Saturday, October 18, 2014

TfL Advertising "Uber" On Their Website, Despite Taxi Trade Protests... By Jim Thomas

Taxi Leaks has received this reply from TfL regarding the controversial advert embedded by AdChoice on their Website. It now appears that after first removing the advert, they have had second thoughts, declaring that although advertising is done at arms length by a third party, this particular one from Uber meets with their guidelines.

Below is the email received.

Dear Mr Thomas


Thank you for your email of 15 October which was passed onto me as I am responsible for TfL's commercial development activity, including commercial advertising.


Advertising on our website is handled by a third-party agency at arm's length from TfL. All advertisements, whether on-line or on the Tube or bus networks, must meet our published guidelines. The agency assesses each campaign against our guidelines and with reference to standard advertising industry practice. Individual advertisements are not endorsed by TfL. Our advertising policy is published online at


It is open to all organisations, including those in the taxi and private hire industry, to advertise provided that the advertisements are consistent with the guidance. This approach provides a level playing field, and our systems carry advertising for a wide range of transport operators.


The availability of advertising opportunities to everyone and the fact that individual advertisements are considered in accordance with TfL's published guidance mean that we do not accept this particular advert in some way favours the advertiser relative to other organisations.  


I completely understand the sensitivity of the issues that have been raised by Uber's arrival in London, however, for the reasons I have set out, we can see no grounds to prevent advertisements for drivers by Uber on our systems.  


Yours sincerely



Graeme Craig | Director of Commercial Development

Transport for London | 5th Floor - West Wing, 55 Broadway, London, SW1H 0BD
Tel: 020 3054 3417 |

Editorial Comment

We have checked every taxi authority in the world including TLC of New York and every other regulator in the U.K (OfWat, ORR, OfGen etc. Etc.) none of them, repeat none of them carry any advertising.

That would of course create a conflict of interest.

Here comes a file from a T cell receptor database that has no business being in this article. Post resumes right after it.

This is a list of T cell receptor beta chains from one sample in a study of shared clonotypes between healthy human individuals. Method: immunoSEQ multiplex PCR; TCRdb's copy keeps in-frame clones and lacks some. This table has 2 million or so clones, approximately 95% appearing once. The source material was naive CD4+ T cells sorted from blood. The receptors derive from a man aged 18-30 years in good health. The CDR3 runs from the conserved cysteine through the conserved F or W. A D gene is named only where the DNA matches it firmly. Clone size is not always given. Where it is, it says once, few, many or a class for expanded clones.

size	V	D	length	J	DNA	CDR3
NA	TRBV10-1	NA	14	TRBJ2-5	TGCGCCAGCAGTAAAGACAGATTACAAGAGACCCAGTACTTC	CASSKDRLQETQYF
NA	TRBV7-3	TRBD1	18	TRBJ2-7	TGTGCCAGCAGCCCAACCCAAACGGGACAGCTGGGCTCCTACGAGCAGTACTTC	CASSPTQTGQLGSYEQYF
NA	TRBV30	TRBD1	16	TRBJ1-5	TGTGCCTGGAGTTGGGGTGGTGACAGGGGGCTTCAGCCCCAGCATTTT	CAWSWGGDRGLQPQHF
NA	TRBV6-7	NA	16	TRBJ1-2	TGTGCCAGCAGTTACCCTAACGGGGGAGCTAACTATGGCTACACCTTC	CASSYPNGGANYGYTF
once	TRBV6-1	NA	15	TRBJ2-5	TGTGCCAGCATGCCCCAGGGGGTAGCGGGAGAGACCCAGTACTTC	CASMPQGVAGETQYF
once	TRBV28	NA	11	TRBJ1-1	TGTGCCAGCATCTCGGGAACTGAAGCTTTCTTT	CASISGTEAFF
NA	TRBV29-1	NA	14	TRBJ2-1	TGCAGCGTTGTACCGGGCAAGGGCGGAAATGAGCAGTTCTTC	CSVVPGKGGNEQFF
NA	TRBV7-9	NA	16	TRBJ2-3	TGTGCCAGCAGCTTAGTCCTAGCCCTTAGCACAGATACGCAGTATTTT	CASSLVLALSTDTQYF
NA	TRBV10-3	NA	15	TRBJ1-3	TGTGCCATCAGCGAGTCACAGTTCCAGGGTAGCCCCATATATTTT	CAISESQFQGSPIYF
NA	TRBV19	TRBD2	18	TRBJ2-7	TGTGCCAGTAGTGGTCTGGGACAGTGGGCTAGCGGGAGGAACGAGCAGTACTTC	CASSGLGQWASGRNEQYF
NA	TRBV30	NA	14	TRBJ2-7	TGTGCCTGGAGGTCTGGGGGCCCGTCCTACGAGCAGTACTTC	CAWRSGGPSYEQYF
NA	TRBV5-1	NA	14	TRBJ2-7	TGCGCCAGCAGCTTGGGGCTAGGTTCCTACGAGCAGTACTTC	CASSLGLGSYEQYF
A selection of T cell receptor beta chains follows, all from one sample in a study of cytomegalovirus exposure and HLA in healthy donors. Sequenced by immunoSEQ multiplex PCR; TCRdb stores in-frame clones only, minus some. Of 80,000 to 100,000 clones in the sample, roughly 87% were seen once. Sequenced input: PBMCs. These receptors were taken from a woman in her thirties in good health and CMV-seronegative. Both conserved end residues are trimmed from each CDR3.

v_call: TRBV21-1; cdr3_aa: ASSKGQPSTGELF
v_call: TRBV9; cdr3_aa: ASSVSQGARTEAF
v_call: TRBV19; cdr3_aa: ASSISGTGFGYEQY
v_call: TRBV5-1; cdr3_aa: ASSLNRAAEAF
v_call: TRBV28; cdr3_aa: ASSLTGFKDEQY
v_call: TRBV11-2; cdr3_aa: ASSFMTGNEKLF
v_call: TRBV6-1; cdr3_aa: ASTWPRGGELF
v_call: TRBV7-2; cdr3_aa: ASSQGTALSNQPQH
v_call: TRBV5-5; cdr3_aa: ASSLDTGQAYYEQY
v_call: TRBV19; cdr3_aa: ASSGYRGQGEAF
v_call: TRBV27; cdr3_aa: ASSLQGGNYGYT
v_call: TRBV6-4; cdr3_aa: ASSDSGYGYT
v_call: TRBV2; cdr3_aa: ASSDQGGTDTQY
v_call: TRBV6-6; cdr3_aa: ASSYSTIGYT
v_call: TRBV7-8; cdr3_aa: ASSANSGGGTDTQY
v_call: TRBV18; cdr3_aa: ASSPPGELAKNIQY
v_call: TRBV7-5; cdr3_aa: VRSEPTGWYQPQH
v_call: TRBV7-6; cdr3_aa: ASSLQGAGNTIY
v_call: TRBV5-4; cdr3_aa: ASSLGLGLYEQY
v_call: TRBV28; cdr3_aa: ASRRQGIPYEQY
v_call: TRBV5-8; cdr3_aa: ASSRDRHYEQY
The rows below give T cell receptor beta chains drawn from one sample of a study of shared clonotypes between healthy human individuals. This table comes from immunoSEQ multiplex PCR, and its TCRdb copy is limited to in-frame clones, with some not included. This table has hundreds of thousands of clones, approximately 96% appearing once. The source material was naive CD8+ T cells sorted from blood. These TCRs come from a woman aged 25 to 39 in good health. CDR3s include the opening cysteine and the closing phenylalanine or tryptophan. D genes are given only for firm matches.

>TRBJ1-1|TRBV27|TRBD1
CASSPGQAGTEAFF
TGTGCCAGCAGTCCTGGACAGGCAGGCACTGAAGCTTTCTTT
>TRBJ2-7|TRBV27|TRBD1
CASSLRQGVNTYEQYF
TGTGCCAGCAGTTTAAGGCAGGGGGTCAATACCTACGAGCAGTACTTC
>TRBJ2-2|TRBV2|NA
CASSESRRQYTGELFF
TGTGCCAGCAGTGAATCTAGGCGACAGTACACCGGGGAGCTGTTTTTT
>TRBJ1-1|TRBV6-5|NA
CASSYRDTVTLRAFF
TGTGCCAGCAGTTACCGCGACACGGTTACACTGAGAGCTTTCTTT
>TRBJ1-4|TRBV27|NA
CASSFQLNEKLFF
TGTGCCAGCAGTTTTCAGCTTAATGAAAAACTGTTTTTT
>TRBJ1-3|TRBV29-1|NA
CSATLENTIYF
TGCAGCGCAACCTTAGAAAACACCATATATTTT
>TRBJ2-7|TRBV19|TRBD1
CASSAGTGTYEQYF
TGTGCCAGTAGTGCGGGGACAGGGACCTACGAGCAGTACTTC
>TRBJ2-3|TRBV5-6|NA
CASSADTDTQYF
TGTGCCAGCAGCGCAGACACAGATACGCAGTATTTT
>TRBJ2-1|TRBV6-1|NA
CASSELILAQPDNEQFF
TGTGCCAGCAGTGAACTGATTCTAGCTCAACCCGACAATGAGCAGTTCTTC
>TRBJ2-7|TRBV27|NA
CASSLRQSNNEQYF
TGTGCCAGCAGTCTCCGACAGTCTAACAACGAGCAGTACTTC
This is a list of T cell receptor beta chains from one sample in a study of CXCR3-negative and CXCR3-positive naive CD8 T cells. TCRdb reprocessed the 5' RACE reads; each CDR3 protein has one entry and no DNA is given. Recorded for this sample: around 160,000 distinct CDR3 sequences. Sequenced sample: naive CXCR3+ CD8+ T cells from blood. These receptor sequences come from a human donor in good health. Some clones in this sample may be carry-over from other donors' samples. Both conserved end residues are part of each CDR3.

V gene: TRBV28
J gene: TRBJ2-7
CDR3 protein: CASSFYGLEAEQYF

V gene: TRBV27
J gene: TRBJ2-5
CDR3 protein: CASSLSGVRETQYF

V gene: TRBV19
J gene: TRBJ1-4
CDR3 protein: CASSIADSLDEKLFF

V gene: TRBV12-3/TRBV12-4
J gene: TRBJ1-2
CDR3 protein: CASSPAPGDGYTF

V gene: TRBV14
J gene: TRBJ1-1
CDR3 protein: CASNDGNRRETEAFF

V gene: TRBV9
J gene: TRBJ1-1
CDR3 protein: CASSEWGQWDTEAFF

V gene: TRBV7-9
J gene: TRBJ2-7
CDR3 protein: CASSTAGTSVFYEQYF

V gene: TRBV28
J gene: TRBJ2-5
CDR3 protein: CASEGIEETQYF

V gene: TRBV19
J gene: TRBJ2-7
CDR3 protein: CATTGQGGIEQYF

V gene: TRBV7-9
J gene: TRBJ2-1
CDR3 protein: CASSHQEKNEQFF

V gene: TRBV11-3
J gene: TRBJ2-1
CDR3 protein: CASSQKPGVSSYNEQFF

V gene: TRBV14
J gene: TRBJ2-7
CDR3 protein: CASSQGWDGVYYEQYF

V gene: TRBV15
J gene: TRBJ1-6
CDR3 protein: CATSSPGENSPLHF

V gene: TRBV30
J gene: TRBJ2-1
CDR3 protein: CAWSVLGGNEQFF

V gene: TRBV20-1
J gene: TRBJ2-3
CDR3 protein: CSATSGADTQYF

Why is this not clear to TfL, the TfL Board and the Mayor's office?

Perhaps it is and they just don't care? 

TfL's reluctance to go up against any form of complaint made against certain favoured PH companies doesn't go unnoticed.

All over Europe, Uber have been seen operating with scant regard to any form of Taxi regulation and have even carried on operating after receiving bans in major European cities. In our opinion, their apparent behaviour is of a company not fit and proper to hold a PH operators licence. They currently have 6 drivers in London who are subject to legal action from a private prosecution, being undertaken by the LTDA.  

Complaints of credit card fraud abound the Internet and the company is also banned in a number of a US states.

How can TfL seriously enter into any form of future litigation concerning this company when they openly support them through their website. This is just more evidence of TfL's total incompetence and failure to protect not only the London Taxi and Private Hire industries, but also the safety and well-being of the public.

Uber first acquired an operators licence in 2012, despite using a meter to calculate fares, using instant electronic hails, from a server based in Holland with no land line for complaints or queries. The unlawful operation was carried out for a period of time from unlicensed premises in N1 >Click here for article< and now this insult to the trade. 

It would seem that our licensing authority has bent over backwards to facilitate this company.

And it's not only Uber!

RD2 were granted 18 licence variations in the same week they registered as a brand new company, without the mandatory 12 months of trading requirement. When we complained, we were basically told that as licensing authority, TfL can do what they like.

TfL recently admitted to the LCDC they had given special dispensation to RD2, to park up on the TfL red-rout network and form a ranks in the City. 

When we complained about Addison Lee's removal of rear wiper blades, the company was given a whole year to sort it out. When we complained that their rear adverts were bigger than the regulation permitted, we were told that the regulations were no more than guidelines.

Not forgetting the West London PH company that was receiving licence roundels through the post, a story that never made the trade media and no one was ever held to account. A story that LTPH director (at that time), John Mason said, was just a friend doing a friend a favour.

TfL do not seem to understand that as regulator, they have a duty to be fair, transparent and impartial.